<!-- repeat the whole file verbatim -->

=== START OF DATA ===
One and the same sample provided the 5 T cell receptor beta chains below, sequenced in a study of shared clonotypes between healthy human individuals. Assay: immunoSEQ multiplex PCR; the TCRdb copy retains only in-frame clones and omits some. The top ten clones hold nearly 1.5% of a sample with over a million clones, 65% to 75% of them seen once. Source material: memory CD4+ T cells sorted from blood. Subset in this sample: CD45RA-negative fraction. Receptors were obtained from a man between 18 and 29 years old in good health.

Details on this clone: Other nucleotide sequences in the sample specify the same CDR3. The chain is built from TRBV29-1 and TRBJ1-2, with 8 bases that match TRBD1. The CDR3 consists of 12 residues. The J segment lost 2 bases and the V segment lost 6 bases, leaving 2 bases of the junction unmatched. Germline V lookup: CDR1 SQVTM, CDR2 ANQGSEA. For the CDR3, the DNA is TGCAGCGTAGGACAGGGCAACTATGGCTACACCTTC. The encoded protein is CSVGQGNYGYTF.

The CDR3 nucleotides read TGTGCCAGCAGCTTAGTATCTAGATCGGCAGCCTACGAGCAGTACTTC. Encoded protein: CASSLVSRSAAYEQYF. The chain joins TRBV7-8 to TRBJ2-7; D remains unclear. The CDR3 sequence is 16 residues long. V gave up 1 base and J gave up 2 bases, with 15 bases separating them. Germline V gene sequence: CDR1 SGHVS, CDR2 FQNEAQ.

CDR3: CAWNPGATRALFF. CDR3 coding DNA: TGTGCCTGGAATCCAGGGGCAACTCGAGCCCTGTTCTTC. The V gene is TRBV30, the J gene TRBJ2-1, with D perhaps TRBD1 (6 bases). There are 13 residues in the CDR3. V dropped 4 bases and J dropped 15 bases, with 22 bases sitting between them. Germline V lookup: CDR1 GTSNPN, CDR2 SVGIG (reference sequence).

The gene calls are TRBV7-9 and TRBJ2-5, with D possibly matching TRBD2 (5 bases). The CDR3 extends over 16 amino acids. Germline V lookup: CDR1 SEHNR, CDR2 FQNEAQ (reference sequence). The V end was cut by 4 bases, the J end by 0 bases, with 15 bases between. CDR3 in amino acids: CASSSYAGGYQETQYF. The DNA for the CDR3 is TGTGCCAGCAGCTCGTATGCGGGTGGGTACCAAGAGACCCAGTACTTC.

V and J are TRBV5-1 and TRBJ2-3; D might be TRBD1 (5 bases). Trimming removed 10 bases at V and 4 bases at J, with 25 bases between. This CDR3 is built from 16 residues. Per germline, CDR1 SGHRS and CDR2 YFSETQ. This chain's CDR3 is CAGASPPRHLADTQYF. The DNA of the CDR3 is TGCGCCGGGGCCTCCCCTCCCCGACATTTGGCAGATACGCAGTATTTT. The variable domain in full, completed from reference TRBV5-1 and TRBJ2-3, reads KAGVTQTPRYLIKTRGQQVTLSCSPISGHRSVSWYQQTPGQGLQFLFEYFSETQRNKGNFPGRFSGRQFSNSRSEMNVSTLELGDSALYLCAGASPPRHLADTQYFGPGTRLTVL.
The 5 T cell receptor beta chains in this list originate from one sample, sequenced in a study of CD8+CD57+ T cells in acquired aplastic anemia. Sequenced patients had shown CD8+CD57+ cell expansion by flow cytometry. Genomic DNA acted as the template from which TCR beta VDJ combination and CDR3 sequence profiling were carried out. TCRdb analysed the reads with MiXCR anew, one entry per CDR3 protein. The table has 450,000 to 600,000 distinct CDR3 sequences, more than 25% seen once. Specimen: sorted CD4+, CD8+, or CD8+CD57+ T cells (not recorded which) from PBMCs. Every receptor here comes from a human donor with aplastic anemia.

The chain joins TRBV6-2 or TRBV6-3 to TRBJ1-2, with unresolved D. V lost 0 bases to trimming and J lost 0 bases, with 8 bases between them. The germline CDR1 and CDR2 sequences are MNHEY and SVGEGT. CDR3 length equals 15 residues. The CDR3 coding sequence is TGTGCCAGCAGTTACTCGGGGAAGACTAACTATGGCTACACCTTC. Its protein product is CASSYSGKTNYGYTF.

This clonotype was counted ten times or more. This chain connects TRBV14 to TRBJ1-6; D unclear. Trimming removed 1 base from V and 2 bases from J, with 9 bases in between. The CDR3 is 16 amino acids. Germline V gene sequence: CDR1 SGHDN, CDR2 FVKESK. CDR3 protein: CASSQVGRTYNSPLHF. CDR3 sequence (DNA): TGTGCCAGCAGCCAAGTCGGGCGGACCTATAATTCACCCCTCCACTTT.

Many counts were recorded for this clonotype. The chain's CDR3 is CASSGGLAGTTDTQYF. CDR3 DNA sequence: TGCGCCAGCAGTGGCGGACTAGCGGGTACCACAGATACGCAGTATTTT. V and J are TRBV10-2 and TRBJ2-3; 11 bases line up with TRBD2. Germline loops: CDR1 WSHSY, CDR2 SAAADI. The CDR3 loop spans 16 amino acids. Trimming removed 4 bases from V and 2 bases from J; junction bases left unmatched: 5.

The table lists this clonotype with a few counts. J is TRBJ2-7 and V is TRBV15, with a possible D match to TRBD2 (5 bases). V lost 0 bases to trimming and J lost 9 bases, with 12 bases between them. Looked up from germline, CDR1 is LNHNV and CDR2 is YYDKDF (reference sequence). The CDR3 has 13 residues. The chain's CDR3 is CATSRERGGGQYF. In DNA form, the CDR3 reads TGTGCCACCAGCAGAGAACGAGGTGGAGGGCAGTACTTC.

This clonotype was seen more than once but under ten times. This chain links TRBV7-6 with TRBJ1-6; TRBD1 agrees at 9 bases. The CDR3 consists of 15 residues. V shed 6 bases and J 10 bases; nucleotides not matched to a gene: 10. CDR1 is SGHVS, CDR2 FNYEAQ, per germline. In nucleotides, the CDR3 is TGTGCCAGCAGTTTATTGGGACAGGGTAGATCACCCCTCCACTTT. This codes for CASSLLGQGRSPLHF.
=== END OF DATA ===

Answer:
One and the same sample provided the 5 T cell receptor beta chains below, sequenced in a study of shared clonotypes between healthy human individuals. Assay: immunoSEQ multiplex PCR; the TCRdb copy retains only in-frame clones and omits some. The top ten clones hold nearly 1.5% of a sample with over a million clones, 65% to 75% of them seen once. Source material: memory CD4+ T cells sorted from blood. Subset in this sample: CD45RA-negative fraction. Receptors were obtained from a man between 18 and 29 years old in good health.

Details on this clone: Other nucleotide sequences in the sample specify the same CDR3. The chain is built from TRBV29-1 and TRBJ1-2, with 8 bases that match TRBD1. The CDR3 consists of 12 residues. The J segment lost 2 bases and the V segment lost 6 bases, leaving 2 bases of the junction unmatched. Germline V lookup: CDR1 SQVTM, CDR2 ANQGSEA. For the CDR3, the DNA is TGCAGCGTAGGACAGGGCAACTATGGCTACACCTTC. The encoded protein is CSVGQGNYGYTF.

The CDR3 nucleotides read TGTGCCAGCAGCTTAGTATCTAGATCGGCAGCCTACGAGCAGTACTTC. Encoded protein: CASSLVSRSAAYEQYF. The chain joins TRBV7-8 to TRBJ2-7; D remains unclear. The CDR3 sequence is 16 residues long. V gave up 1 base and J gave up 2 bases, with 15 bases separating them. Germline V gene sequence: CDR1 SGHVS, CDR2 FQNEAQ.

CDR3: CAWNPGATRALFF. CDR3 coding DNA: TGTGCCTGGAATCCAGGGGCAACTCGAGCCCTGTTCTTC. The V gene is TRBV30, the J gene TRBJ2-1, with D perhaps TRBD1 (6 bases). There are 13 residues in the CDR3. V dropped 4 bases and J dropped 15 bases, with 22 bases sitting between them. Germline V lookup: CDR1 GTSNPN, CDR2 SVGIG (reference sequence).

The gene calls are TRBV7-9 and TRBJ2-5, with D possibly matching TRBD2 (5 bases). The CDR3 extends over 16 amino acids. Germline V lookup: CDR1 SEHNR, CDR2 FQNEAQ (reference sequence). The V end was cut by 4 bases, the J end by 0 bases, with 15 bases between. CDR3 in amino acids: CASSSYAGGYQETQYF. The DNA for the CDR3 is TGTGCCAGCAGCTCGTATGCGGGTGGGTACCAAGAGACCCAGTACTTC.

V and J are TRBV5-1 and TRBJ2-3; D might be TRBD1 (5 bases). Trimming removed 10 bases at V and 4 bases at J, with 25 bases between. This CDR3 is built from 16 residues. Per germline, CDR1 SGHRS and CDR2 YFSETQ. This chain's CDR3 is CAGASPPRHLADTQYF. The DNA of the CDR3 is TGCGCCGGGGCCTCCCCTCCCCGACATTTGGCAGATACGCAGTATTTT. The variable domain in full, completed from reference TRBV5-1 and TRBJ2-3, reads KAGVTQTPRYLIKTRGQQVTLSCSPISGHRSVSWYQQTPGQGLQFLFEYFSETQRNKGNFPGRFSGRQFSNSRSEMNVSTLELGDSALYLCAGASPPRHLADTQYFGPGTRLTVL.
The 5 T cell receptor beta chains in this list originate from one sample, sequenced in a study of CD8+CD57+ T cells in acquired aplastic anemia. Sequenced patients had shown CD8+CD57+ cell expansion by flow cytometry. Genomic DNA acted as the template from which TCR beta VDJ combination and CDR3 sequence profiling were carried out. TCRdb analysed the reads with MiXCR anew, one entry per CDR3 protein. The table has 450,000 to 600,000 distinct CDR3 sequences, more than 25% seen once. Specimen: sorted CD4+, CD8+, or CD8+CD57+ T cells (not recorded which) from PBMCs. Every receptor here comes from a human donor with aplastic anemia.

The chain joins TRBV6-2 or TRBV6-3 to TRBJ1-2, with unresolved D. V lost 0 bases to trimming and J lost 0 bases, with 8 bases between them. The germline CDR1 and CDR2 sequences are MNHEY and SVGEGT. CDR3 length equals 15 residues. The CDR3 coding sequence is TGTGCCAGCAGTTACTCGGGGAAGACTAACTATGGCTACACCTTC. Its protein product is CASSYSGKTNYGYTF.

This clonotype was counted ten times or more. This chain connects TRBV14 to TRBJ1-6; D unclear. Trimming removed 1 base from V and 2 bases from J, with 9 bases in between. The CDR3 is 16 amino acids. Germline V gene sequence: CDR1 SGHDN, CDR2 FVKESK. CDR3 protein: CASSQVGRTYNSPLHF. CDR3 sequence (DNA): TGTGCCAGCAGCCAAGTCGGGCGGACCTATAATTCACCCCTCCACTTT.

Many counts were recorded for this clonotype. The chain's CDR3 is CASSGGLAGTTDTQYF. CDR3 DNA sequence: TGCGCCAGCAGTGGCGGACTAGCGGGTACCACAGATACGCAGTATTTT. V and J are TRBV10-2 and TRBJ2-3; 11 bases line up with TRBD2. Germline loops: CDR1 WSHSY, CDR2 SAAADI. The CDR3 loop spans 16 amino acids. Trimming removed 4 bases from V and 2 bases from J; junction bases left unmatched: 5.

The table lists this clonotype with a few counts. J is TRBJ2-7 and V is TRBV15, with a possible D match to TRBD2 (5 bases). V lost 0 bases to trimming and J lost 9 bases, with 12 bases between them. Looked up from germline, CDR1 is LNHNV and CDR2 is YYDKDF (reference sequence). The CDR3 has 13 residues. The chain's CDR3 is CATSRERGGGQYF. In DNA form, the CDR3 reads TGTGCCACCAGCAGAGAACGAGGTGGAGGGCAGTACTTC.

This clonotype was seen more than once but under ten times. This chain links TRBV7-6 with TRBJ1-6; TRBD1 agrees at 9 bases. The CDR3 consists of 15 residues. V shed 6 bases and J 10 bases; nucleotides not matched to a gene: 10. CDR1 is SGHVS, CDR2 FNYEAQ, per germline. In nucleotides, the CDR3 is TGTGCCAGCAGTTTATTGGGACAGGGTAGATCACCCCTCCACTTT. This codes for CASSLLGQGRSPLHF.